On Friday, Apple officially apologized to its customers for the confusion surrounding the reconfiguration of its Power Mac G4 line, and the announced cancellation of advance orders for the powerful new machines.

Despite news reports and messages from Apple's online store suggesting otherwise, an Apple spokesman told our sister publication, MacWEEK, that the company will – out of necessity – cancel almost all advance orders for G4 systems.

"We are honouring advance orders from just a small number of individuals," the spokesman said. He added: "We are apologizing for the inconvenience this has caused our valuable customers. Fortunately, most of our customers understand the need to do this to meet demand, and almost all the customers we have heard from are re-ordering."

Apple said earlier this week that delays in chip production forced it to reconfigure its new Power Mac G4 line, using slightly slower processors. Prices for the systems remain unchanged, however, leaving customers who had pre-ordered the machines uncertain which configuration they would receive, and how much they would be charged.

Some customers received an email message from the Apple Store on Friday morning, informing them that an earlier decision to cancel all advance orders had been rescinded. In the afternoon, however, Apple said the Apple Store message was wrong, and that production demands required the cancellation of almost all orders for now-unavailable configurations. Similarly, Apple said news reports Friday from the Associated Press and other outlets stating that Apple had rescinded the G4 price hike were incorrect.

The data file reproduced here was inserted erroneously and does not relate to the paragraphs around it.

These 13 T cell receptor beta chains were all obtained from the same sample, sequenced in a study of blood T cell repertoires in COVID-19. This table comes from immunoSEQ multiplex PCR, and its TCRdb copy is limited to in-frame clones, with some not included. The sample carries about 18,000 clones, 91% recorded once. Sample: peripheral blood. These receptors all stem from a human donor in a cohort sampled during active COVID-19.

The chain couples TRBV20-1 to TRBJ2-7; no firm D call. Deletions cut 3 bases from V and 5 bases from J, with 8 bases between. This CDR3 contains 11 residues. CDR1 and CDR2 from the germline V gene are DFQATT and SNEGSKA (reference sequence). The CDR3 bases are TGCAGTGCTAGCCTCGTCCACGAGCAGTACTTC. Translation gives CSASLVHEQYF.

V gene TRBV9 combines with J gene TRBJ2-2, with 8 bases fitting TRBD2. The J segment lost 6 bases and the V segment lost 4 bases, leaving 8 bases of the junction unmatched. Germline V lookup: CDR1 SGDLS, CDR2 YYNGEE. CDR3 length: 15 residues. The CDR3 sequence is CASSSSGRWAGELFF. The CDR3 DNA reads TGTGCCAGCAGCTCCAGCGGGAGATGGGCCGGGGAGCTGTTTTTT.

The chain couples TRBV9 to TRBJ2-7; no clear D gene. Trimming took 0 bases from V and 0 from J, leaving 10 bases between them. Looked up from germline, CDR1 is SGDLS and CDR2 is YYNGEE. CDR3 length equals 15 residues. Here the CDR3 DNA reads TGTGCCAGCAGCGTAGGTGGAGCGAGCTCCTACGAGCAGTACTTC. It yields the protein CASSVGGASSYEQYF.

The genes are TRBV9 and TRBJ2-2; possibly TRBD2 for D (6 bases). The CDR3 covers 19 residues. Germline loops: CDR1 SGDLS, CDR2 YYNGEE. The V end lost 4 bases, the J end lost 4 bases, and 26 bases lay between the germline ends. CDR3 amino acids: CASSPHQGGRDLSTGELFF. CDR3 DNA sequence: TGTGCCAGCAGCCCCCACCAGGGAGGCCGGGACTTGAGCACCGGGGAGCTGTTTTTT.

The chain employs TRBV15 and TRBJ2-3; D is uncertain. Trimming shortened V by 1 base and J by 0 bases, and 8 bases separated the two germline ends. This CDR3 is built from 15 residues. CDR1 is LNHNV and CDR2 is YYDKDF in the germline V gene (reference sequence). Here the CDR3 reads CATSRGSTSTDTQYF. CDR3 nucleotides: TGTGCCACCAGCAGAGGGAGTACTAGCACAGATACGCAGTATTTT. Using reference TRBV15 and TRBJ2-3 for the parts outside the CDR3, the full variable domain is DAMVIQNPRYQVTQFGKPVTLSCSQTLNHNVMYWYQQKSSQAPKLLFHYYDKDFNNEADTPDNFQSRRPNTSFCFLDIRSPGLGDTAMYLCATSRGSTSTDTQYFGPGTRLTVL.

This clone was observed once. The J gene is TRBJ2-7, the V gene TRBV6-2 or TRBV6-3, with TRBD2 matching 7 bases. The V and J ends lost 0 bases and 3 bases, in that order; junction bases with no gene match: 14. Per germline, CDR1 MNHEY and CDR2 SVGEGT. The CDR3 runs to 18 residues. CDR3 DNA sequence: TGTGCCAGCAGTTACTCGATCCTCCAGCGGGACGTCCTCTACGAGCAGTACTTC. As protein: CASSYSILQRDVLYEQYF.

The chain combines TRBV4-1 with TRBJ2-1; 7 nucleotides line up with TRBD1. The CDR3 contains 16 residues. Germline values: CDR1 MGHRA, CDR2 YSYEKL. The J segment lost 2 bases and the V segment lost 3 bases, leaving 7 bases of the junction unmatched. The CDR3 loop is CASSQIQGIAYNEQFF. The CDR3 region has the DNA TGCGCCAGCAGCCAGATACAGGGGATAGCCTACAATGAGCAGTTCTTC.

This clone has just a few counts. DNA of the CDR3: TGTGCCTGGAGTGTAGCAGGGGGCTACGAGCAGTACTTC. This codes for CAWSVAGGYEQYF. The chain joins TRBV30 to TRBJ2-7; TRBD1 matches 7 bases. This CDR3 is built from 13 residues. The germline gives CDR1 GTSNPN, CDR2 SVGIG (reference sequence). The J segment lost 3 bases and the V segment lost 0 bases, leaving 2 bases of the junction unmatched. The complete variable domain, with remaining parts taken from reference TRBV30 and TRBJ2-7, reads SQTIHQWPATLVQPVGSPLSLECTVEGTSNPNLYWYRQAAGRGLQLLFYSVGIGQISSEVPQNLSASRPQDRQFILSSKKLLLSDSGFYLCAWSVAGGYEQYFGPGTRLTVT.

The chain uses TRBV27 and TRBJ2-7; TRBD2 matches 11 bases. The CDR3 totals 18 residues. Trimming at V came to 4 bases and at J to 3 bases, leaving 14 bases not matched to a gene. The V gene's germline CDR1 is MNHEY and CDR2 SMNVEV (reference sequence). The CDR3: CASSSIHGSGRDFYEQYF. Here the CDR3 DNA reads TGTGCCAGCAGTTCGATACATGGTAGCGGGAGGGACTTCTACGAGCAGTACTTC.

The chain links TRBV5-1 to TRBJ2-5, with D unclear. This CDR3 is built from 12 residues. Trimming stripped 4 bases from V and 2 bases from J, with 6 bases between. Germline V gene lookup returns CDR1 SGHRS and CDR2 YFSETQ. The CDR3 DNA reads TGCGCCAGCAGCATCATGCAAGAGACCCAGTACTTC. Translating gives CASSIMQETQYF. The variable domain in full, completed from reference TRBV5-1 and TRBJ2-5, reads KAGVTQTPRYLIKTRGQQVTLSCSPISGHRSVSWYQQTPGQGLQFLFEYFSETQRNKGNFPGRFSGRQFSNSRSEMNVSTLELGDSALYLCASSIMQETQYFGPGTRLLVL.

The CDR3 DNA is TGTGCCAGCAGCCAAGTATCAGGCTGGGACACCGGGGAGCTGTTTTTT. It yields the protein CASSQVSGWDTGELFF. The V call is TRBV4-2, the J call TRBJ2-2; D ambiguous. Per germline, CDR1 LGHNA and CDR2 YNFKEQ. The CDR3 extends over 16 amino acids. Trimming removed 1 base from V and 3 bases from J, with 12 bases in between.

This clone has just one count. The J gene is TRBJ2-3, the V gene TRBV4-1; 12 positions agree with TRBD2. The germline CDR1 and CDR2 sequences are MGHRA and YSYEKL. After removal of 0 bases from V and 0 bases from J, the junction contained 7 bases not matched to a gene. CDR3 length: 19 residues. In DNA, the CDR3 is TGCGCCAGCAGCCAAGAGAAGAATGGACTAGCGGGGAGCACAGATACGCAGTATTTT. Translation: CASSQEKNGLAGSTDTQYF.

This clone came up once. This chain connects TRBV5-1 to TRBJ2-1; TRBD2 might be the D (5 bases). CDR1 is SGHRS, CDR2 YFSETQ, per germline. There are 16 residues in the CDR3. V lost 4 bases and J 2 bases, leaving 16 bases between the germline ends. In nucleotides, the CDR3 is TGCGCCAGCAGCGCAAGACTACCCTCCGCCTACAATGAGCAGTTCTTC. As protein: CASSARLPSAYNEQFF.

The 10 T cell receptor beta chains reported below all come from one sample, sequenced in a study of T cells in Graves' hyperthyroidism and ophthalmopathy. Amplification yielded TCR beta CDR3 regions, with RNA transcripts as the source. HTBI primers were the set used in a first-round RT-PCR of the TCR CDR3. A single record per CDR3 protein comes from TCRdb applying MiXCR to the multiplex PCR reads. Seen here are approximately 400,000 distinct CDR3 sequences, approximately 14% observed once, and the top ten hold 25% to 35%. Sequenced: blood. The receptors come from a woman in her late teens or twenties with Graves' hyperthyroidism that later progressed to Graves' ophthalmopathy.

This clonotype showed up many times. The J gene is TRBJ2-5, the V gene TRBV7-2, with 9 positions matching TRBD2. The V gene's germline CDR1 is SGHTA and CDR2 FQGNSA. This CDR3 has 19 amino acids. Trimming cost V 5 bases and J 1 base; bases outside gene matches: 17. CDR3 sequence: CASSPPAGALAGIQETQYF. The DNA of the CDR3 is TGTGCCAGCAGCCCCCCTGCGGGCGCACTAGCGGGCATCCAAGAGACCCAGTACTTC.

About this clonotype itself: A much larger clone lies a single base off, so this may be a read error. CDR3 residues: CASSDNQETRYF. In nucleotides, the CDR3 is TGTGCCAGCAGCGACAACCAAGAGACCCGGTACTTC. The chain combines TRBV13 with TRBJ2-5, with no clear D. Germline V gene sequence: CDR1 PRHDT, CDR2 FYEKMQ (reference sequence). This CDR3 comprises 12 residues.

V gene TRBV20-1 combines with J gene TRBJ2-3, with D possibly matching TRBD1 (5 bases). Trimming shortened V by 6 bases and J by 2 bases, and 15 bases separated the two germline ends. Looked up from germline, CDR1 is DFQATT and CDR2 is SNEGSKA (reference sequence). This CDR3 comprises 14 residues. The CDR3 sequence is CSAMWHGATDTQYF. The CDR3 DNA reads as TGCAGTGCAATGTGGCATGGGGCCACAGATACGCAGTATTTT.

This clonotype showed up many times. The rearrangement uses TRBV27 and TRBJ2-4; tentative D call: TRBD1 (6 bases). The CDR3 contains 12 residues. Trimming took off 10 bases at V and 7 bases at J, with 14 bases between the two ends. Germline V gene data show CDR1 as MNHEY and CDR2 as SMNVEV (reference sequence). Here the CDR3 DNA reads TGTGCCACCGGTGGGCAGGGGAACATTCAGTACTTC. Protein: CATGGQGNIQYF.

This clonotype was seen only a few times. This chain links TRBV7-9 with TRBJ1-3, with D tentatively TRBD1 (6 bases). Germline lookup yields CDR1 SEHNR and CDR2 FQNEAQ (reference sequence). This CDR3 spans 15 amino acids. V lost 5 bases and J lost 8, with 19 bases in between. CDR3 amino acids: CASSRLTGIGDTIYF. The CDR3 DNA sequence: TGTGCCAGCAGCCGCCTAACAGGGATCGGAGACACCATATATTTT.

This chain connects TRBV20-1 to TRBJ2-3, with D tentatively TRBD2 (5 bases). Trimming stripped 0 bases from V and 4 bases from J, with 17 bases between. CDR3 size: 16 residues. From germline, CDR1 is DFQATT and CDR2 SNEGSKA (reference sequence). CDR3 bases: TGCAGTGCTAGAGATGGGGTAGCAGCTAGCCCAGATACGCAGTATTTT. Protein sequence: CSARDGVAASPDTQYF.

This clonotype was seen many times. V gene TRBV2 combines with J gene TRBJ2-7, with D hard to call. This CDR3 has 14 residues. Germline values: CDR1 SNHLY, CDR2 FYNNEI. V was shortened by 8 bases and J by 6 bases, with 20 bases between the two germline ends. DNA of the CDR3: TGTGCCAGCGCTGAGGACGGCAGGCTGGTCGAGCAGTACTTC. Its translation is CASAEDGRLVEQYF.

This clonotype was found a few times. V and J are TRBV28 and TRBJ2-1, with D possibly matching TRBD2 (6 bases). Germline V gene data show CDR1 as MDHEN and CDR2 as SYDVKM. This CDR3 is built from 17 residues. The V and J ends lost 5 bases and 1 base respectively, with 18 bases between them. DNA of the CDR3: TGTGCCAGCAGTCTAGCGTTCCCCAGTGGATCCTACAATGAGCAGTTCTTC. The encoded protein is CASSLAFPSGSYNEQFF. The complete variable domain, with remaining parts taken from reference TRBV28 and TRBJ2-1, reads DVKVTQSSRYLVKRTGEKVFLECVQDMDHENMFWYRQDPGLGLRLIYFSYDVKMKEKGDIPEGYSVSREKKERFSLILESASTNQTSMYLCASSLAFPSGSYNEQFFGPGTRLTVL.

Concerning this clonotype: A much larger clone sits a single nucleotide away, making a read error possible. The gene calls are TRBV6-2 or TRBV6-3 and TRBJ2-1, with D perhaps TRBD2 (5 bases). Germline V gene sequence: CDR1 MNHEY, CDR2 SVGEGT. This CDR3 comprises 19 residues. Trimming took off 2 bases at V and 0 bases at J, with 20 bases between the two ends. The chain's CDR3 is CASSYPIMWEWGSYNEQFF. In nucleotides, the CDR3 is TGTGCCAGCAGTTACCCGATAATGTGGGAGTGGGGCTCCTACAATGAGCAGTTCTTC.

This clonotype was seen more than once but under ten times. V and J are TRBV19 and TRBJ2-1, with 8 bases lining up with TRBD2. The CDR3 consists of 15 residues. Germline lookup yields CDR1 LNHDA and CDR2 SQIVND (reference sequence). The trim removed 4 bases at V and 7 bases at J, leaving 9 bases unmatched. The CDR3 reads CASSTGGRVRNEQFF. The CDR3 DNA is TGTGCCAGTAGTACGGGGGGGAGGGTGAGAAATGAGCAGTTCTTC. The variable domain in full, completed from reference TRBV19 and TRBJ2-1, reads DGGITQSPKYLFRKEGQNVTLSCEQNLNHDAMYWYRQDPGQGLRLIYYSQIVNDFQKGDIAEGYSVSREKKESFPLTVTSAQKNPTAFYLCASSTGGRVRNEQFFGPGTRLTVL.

Customers who ordered G4 systems before Wednesday's cancellations – and the retailers who can't deliver the computers they already sold – are caught in the middle of the confusion. Customers can contact the Apple Store to confirm their orders, but retailers don't yet have a clear course of action from Apple.

Read Fenner, from United States catalogue retailer, ClubMac, said: "We don't have any old systems, and the new ones haven't come in." Fenner added ClubMac had "several hundred" advance orders for G4 systems, but, now has "no way" to fulfil them. Instead, he said, the company will have to contact customers and offer them the chance to re-order "either a slower computer at the same price, or the same computer at a higher price".

"Apple put us in an awkward position [that will create] a lot of ill will with our customers," Fenner said, noting that all Mac resellers face the same dilemma. Apple's decision to honour some of the Apple Store's advance orders compounds the problem, he said. Although he can understand Apple's reasons, Fenner added: "It makes it tougher when they're taking care of Apple Store orders while cancelling ours."

The general consensus is that the situation for resellers is extremely awkward. But, most observers seem to agree that Apple is simply trying to deal with an unexpectedly complex supply situation, that the company claims is not of its making. In the meantime, IBM's decision to begin manufacturing G4 chips has been welcomed by many, as it should lead to an ultimate solution to this problem by mid-2000.